- Although observers differed on many points and factors, most of them agreed on the Coriolis effect / Coriolis force.
- Simply put, the Corilolis force is a consequence of the Earth’s rotation, not a force.
- Some scientists disagree with the theory because the Coriolis effect is so weak in some cases that it simply cannot measure the forces at play in the toilet, tub, or sink.
This is a question that has been asked of all age groups for decades. Although it is simple physics, there is still a lot of disagreement about the answer to it.
We’re talking about water swirling around in a drain or sinkhole that doesn’t always go in a certain direction depending on which hemisphere you’re in.
Water flowing into a sinkhole swirls clockwise in some parts of the world and counter-clockwise in other parts.
Although this is a common finding, it has been debated and theorized by several experts around the world.
Although observers differed on many points and factors, most of them agreed on the Coriolis effect / Coriolis force.
What is that?
Effect by which a mass moving in a rotating system experiences a force (the Coriolis force) acting perpendicular to the direction of motion and the axis of rotation. On Earth, the effect tends to deflect moving objects to the right in the northern hemisphere and to the left in the southern hemisphere and is important in the formation of cyclonic weather systems.
Simply put, it’s a consequence of the Earth’s rotation, not a force.
A geologist from the Louisiana Geological Survey presented an argument for why water descending into a sinkhole would indeed spin in different directions depending on which hemisphere you are in.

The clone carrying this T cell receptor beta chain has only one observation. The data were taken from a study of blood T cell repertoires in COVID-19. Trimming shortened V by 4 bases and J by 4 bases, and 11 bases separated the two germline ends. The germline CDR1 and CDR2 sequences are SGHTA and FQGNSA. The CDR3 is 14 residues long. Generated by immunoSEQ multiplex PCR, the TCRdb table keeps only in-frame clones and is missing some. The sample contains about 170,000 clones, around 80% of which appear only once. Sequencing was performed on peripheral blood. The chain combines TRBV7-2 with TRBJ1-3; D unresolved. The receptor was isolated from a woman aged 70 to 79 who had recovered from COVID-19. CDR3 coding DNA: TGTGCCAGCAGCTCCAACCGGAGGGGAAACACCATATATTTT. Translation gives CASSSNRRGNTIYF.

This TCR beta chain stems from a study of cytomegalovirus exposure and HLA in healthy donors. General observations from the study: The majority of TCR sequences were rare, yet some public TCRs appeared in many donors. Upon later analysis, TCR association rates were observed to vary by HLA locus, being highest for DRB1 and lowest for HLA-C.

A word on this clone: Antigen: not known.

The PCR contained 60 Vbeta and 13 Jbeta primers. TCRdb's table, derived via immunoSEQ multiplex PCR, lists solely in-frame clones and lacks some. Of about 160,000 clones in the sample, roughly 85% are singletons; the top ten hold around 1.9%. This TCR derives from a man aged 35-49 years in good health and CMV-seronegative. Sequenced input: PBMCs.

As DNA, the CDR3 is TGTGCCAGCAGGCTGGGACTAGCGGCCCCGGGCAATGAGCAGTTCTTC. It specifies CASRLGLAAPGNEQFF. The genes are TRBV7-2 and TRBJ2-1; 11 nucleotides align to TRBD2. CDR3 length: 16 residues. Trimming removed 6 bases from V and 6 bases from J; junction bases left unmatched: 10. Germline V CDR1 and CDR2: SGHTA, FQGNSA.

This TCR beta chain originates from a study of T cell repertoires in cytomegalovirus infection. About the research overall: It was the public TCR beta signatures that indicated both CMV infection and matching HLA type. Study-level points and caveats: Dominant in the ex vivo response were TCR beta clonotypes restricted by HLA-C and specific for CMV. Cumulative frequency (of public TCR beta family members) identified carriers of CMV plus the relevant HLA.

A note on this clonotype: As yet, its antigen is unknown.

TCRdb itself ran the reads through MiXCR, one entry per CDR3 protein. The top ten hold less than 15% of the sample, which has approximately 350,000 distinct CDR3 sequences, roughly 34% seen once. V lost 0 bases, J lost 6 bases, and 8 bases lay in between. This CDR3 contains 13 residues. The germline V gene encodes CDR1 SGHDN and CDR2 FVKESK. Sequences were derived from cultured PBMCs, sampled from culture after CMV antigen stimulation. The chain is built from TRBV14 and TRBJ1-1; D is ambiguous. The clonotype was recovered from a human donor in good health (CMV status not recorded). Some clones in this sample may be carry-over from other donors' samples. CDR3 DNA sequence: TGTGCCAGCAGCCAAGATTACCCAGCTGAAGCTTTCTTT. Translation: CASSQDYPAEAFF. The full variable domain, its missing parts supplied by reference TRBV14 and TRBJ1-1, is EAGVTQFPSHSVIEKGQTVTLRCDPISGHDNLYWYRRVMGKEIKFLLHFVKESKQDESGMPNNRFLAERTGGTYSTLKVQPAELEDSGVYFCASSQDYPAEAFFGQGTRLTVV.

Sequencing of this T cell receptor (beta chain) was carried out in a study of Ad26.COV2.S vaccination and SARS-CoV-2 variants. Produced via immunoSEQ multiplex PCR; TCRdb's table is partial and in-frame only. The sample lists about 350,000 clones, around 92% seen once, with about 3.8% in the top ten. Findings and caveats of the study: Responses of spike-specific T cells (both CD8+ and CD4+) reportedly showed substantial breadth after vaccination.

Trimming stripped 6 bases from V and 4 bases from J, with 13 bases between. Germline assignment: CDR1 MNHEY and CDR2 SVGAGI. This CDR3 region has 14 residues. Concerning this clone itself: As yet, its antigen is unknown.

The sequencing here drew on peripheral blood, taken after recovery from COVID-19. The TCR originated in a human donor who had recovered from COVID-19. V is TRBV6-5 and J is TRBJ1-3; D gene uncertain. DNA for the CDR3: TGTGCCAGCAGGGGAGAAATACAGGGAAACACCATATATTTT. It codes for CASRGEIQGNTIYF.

“The direction of motion is caused by the Coriolis effect. This can be visualized if you imagine putting a pan of water on a turntable and then rotating the turntable counterclockwise, the direction in which the earth rotates seen from above the north pole,” said Brad Hanson
“The water at the bottom of the pan will be drawn counter-clockwise slightly faster than the water at the top, giving the water an apparent clockwise rotation in But if you were to look at the water in the pan from below, corresponding to seeing it from the south pole, it would appear to be rotating counterclockwise. produces an effect that tends to accelerate the drainage of water clockwise in the northern hemisphere and counterclockwise in the southern hemisphere,” he said. added.
“Local irregularities in motion are so dominant that the Coriolis effect is unlikely to be revealed. Empirical testing might help,” said Fred W. Decker.
But despite the fanciful notions and disagreements, most scientists still believe that the behavior of water is a fact based on the Coriolis effect.
Some scientists disagree with the theory because the Coriolis effect is so weak in some cases that it simply cannot measure the forces at play in the toilet, tub, or sink.
A good example would be transferring water to a cup of tea.
The Coriolis effect is still used as the main principle for explaining the behavior of water. However, physicists around the world are still not 100% sure of the effect.